After she was sent home, she committed suicide by jumping from her sixth-floor window. The local board of education said high school faculty members and the military instructors were not to blame.
The physical rigors can also challenge the growing number of Chinese teens who aren't physically fit. The state-run New China News Agency reported that in the two weeks of 2011 military training at Peking University, the class of nearly 3,500 students reported nearly 6,000 doctor's visits.
"You can't really play around. If you do it leisurely, it's not permitted," said Cang Yiru, 18, an Internet technology major at the Beijing Institute of Technology. Cang noted that many of her instructors were only a year older than she and had only a middle school education.
On Aug. 25, a high school freshman in Xian collapsed during training and was pronounced dead en route to the hospital. The next day in Wuhan, five high school freshmen fainted during the first 20 minutes of training in the sweltering heat.
Most prominently, a brawl between a group of ninth-graders in Hunan province and their military trainers resulted in injuries to 40 students, a high school teacher and a military instructor. The Beijing News reported that drill instructors who were drunk beat the students in revenge for being tackled in what was described as a playful altercation.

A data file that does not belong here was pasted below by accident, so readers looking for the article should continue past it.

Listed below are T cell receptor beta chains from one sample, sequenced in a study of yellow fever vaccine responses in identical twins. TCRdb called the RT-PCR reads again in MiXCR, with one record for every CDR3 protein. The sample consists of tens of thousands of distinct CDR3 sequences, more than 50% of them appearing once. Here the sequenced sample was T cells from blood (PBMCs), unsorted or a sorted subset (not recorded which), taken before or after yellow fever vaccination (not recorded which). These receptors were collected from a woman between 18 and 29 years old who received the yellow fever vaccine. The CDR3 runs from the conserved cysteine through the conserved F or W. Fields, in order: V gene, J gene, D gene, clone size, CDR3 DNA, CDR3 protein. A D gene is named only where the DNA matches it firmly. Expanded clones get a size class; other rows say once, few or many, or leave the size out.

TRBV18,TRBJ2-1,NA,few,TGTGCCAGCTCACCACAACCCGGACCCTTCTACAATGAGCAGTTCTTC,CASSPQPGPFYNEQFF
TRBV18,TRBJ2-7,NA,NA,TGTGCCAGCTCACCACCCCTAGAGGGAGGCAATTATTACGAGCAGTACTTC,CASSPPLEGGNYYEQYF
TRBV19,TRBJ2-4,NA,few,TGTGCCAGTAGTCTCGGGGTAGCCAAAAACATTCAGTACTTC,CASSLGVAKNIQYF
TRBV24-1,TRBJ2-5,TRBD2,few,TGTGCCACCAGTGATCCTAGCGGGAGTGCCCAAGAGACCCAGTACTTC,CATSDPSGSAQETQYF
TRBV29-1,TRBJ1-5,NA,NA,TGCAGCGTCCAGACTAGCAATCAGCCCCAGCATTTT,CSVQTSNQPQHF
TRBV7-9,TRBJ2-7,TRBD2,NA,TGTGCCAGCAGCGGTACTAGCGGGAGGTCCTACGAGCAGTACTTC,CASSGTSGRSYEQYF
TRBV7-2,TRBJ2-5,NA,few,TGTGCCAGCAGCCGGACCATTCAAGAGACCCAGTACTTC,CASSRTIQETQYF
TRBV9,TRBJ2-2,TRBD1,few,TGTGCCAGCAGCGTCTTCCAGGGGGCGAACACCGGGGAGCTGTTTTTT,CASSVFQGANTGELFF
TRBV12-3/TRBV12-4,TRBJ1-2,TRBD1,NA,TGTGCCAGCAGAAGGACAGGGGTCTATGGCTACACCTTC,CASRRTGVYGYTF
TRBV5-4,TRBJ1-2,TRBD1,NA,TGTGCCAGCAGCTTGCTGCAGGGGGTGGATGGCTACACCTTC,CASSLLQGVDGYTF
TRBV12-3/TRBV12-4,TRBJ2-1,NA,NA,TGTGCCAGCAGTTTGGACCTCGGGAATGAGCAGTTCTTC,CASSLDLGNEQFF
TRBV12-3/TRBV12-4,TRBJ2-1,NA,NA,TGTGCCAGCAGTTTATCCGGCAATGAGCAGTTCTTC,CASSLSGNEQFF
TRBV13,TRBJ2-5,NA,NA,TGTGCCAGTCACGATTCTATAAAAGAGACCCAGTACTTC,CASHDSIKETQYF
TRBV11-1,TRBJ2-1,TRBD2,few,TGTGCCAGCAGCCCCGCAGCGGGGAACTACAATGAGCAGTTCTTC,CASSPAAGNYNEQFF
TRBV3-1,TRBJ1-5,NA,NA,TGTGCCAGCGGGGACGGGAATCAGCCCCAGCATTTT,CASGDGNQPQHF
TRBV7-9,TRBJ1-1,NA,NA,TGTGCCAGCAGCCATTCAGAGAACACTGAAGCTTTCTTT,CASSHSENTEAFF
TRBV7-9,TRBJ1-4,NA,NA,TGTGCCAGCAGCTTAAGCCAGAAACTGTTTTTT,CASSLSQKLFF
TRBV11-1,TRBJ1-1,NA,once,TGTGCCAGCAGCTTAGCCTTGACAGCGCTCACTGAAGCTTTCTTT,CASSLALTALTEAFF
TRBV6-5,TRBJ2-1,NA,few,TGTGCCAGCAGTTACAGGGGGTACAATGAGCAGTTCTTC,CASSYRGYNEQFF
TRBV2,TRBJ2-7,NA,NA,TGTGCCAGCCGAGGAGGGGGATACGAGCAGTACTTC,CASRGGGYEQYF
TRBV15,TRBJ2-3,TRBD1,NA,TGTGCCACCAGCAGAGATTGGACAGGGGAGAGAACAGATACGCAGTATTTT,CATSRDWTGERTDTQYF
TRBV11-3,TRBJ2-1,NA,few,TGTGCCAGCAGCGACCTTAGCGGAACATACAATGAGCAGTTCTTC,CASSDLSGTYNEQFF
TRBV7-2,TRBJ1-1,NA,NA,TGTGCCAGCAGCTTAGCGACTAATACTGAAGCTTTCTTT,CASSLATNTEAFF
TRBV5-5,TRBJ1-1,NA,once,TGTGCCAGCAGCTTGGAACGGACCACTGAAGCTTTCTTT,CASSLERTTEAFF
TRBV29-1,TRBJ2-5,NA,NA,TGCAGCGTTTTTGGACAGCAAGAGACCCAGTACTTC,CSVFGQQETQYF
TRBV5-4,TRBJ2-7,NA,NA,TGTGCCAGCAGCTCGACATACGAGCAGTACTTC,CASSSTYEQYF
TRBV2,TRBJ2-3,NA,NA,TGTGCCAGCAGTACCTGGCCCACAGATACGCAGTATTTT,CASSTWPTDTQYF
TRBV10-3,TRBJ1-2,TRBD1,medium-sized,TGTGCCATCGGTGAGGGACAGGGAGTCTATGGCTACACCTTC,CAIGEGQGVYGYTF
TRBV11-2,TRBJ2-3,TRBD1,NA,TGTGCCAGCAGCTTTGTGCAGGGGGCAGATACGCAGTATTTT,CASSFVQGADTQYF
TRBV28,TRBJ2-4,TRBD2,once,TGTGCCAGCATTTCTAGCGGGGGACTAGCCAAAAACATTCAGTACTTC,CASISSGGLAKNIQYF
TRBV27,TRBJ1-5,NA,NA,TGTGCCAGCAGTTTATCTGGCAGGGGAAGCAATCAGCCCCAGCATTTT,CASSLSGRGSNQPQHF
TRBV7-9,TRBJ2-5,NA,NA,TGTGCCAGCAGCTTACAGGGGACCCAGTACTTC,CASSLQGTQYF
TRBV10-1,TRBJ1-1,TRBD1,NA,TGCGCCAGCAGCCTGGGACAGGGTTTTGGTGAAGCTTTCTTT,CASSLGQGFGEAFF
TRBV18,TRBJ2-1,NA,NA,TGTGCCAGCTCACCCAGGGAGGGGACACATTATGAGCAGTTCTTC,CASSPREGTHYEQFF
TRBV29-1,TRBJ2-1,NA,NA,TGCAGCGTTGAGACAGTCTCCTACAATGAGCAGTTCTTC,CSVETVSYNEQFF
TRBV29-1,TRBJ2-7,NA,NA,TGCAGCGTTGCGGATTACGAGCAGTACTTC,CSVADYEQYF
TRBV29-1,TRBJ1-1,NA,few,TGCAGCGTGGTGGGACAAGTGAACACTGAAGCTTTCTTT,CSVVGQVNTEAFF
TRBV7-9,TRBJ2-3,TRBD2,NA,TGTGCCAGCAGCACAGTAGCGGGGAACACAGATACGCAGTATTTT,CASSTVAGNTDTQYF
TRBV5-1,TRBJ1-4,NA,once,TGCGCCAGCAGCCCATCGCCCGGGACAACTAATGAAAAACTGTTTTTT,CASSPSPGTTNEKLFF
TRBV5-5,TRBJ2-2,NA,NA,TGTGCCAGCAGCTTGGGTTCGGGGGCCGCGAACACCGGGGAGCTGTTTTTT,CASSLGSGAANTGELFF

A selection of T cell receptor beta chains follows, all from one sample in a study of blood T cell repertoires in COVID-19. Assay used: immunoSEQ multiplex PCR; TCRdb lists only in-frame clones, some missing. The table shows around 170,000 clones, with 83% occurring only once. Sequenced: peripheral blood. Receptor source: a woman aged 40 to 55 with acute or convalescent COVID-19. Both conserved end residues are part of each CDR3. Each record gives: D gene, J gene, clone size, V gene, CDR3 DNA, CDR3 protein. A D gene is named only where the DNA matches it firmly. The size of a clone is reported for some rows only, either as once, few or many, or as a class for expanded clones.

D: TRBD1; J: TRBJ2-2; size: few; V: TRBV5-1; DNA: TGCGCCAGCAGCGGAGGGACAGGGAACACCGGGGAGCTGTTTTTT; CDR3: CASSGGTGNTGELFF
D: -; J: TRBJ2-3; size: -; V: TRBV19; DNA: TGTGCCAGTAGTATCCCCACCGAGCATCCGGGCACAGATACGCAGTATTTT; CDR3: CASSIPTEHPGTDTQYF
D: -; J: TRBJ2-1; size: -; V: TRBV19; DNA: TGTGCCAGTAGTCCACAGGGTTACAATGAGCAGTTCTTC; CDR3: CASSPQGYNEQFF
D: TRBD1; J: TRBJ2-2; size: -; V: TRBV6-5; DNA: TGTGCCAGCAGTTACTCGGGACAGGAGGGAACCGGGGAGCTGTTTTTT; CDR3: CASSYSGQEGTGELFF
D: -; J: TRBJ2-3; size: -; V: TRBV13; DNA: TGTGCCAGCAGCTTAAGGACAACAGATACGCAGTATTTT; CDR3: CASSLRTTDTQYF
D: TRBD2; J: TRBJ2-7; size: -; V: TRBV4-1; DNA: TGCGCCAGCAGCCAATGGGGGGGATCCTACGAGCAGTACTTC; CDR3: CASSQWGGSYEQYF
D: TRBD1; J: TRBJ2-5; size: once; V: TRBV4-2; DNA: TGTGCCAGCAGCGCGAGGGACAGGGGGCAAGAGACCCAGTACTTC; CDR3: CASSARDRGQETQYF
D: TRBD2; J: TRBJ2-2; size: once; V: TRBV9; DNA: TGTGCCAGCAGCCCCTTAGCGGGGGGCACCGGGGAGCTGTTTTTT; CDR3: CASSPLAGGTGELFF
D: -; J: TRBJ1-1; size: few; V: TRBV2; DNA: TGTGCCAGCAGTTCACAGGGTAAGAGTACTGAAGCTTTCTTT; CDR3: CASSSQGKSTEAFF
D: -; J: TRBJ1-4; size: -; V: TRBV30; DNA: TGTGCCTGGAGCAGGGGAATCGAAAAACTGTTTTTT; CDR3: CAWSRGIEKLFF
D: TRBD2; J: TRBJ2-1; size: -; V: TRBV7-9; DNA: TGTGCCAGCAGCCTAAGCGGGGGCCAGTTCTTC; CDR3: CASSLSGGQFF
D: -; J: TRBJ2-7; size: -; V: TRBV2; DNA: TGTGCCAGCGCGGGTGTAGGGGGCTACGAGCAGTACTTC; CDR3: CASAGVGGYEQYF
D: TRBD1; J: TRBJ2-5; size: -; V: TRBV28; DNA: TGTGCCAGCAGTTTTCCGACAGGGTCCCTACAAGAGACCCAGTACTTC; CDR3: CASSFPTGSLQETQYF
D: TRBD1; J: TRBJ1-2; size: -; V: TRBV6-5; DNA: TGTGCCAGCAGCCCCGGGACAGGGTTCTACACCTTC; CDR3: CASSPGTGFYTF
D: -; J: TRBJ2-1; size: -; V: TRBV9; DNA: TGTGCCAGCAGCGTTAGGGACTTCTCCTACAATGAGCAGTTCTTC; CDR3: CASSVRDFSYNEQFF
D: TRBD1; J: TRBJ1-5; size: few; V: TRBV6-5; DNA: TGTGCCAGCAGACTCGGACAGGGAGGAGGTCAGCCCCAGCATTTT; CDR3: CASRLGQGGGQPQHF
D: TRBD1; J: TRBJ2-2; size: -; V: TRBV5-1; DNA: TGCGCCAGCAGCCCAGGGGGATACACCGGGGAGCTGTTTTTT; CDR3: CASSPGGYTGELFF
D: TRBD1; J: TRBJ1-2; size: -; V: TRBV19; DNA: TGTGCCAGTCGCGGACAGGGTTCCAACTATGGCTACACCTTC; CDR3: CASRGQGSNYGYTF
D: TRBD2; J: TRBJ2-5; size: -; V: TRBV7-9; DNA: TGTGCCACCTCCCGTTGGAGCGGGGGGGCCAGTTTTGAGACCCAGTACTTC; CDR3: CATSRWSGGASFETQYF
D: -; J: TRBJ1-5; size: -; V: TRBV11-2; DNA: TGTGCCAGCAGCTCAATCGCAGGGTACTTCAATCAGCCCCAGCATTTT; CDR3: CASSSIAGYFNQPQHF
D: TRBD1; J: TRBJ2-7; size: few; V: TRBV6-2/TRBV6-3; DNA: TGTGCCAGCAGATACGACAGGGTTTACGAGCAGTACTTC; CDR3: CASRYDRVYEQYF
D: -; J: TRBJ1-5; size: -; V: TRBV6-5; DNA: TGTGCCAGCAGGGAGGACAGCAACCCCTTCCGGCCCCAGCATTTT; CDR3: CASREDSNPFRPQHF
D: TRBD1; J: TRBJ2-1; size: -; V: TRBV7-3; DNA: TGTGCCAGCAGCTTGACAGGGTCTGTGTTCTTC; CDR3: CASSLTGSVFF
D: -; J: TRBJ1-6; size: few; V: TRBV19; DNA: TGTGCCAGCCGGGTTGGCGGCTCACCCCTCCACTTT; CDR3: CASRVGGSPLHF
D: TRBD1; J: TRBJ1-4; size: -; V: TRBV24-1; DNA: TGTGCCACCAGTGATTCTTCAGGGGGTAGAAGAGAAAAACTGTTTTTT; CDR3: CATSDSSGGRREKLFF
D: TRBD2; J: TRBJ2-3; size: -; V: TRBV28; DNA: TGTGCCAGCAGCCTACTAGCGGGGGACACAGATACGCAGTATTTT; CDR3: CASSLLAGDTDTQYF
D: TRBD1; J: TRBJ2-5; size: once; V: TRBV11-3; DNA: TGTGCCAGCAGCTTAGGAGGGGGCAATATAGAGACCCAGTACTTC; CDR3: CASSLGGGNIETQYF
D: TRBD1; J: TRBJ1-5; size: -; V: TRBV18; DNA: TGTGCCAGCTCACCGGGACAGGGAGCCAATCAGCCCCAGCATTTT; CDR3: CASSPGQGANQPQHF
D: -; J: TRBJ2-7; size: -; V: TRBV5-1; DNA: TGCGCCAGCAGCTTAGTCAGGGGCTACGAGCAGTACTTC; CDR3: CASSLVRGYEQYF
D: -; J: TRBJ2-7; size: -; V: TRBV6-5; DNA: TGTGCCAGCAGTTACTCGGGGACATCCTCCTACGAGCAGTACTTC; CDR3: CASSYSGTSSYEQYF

Students have contested the official report, which they say did not mention any drinking by the instructors.
Despite the controversies, the program has little chance of being disbanded. Yang Yujun, a Defense Ministry spokesman, reaffirmed its importance in a statement after the Hunan fight.
"We have noticed some recent accidents associated with military training, and the military authorities have taken appropriate measures to improve the level of management," he said.
"They can increase the military training," said USC professor Rosen. "But I don't think it's a wise thing for them to do.
"Students don't see themselves being a part of it in day-to-day life."